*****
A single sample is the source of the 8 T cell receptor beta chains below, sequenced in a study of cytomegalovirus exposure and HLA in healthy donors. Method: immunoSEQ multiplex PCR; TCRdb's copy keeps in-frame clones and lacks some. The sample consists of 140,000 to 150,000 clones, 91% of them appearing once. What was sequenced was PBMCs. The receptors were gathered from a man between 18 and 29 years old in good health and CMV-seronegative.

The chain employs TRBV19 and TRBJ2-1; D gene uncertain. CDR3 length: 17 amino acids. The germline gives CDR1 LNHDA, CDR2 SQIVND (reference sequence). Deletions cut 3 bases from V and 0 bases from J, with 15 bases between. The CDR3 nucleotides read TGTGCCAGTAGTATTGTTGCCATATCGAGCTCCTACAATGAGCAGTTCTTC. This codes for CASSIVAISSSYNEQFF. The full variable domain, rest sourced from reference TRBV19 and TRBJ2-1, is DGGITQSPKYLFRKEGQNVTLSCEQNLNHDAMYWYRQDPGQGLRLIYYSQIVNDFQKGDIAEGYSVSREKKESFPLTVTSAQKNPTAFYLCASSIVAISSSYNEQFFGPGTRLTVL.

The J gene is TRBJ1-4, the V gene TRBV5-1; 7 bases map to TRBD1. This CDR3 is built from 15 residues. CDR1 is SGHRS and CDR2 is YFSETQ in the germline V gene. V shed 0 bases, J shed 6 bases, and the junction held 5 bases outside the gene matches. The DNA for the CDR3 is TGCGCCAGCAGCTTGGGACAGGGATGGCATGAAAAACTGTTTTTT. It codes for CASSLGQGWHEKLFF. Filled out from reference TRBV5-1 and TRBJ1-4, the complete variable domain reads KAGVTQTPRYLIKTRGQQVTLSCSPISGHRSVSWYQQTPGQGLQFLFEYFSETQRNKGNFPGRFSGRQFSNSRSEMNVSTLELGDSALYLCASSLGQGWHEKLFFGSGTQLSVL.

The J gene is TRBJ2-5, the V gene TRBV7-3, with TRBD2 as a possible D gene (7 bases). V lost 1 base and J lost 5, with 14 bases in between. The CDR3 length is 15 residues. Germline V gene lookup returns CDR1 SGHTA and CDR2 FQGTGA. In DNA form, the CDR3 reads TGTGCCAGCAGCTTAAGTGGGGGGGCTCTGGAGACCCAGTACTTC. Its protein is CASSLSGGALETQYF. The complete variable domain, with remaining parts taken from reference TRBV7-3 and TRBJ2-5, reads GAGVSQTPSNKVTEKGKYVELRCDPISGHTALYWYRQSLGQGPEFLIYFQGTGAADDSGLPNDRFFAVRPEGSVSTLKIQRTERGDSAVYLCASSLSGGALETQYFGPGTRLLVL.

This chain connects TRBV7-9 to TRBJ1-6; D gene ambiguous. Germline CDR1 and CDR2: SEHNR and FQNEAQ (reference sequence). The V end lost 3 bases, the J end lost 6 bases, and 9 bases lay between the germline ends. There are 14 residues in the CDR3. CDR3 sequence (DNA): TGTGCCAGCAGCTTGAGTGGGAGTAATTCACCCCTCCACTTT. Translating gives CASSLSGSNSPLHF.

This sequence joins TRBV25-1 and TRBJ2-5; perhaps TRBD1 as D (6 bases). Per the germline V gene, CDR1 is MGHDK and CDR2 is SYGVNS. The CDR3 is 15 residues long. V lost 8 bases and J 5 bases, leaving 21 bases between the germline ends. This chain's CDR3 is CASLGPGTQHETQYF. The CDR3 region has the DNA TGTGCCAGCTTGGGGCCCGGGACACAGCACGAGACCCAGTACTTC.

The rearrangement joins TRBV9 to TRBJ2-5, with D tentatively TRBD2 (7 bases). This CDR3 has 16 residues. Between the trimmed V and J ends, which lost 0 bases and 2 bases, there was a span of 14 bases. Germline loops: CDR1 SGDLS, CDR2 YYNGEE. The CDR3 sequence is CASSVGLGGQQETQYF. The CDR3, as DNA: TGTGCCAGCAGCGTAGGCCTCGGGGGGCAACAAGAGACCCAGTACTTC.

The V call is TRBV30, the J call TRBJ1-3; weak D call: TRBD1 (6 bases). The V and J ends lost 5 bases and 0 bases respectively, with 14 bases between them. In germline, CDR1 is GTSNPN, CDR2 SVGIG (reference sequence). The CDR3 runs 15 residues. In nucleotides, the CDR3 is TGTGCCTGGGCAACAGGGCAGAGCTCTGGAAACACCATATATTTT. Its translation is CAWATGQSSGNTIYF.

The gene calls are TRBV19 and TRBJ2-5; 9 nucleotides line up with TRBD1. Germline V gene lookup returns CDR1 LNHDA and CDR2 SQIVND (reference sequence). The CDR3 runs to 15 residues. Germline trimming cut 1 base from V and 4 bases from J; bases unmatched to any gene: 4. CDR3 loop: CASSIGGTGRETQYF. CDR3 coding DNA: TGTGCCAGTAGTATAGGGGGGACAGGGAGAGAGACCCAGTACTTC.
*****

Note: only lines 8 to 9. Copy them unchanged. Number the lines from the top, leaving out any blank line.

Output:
The V call is TRBV30, the J call TRBJ1-3; weak D call: TRBD1 (6 bases). The V and J ends lost 5 bases and 0 bases respectively, with 14 bases between them. In germline, CDR1 is GTSNPN, CDR2 SVGIG (reference sequence). The CDR3 runs 15 residues. In nucleotides, the CDR3 is TGTGCCTGGGCAACAGGGCAGAGCTCTGGAAACACCATATATTTT. Its translation is CAWATGQSSGNTIYF.

The gene calls are TRBV19 and TRBJ2-5; 9 nucleotides line up with TRBD1. Germline V gene lookup returns CDR1 LNHDA and CDR2 SQIVND (reference sequence). The CDR3 runs to 15 residues. Germline trimming cut 1 base from V and 4 bases from J; bases unmatched to any gene: 4. CDR3 loop: CASSIGGTGRETQYF. CDR3 coding DNA: TGTGCCAGTAGTATAGGGGGGACAGGGAGAGAGACCCAGTACTTC.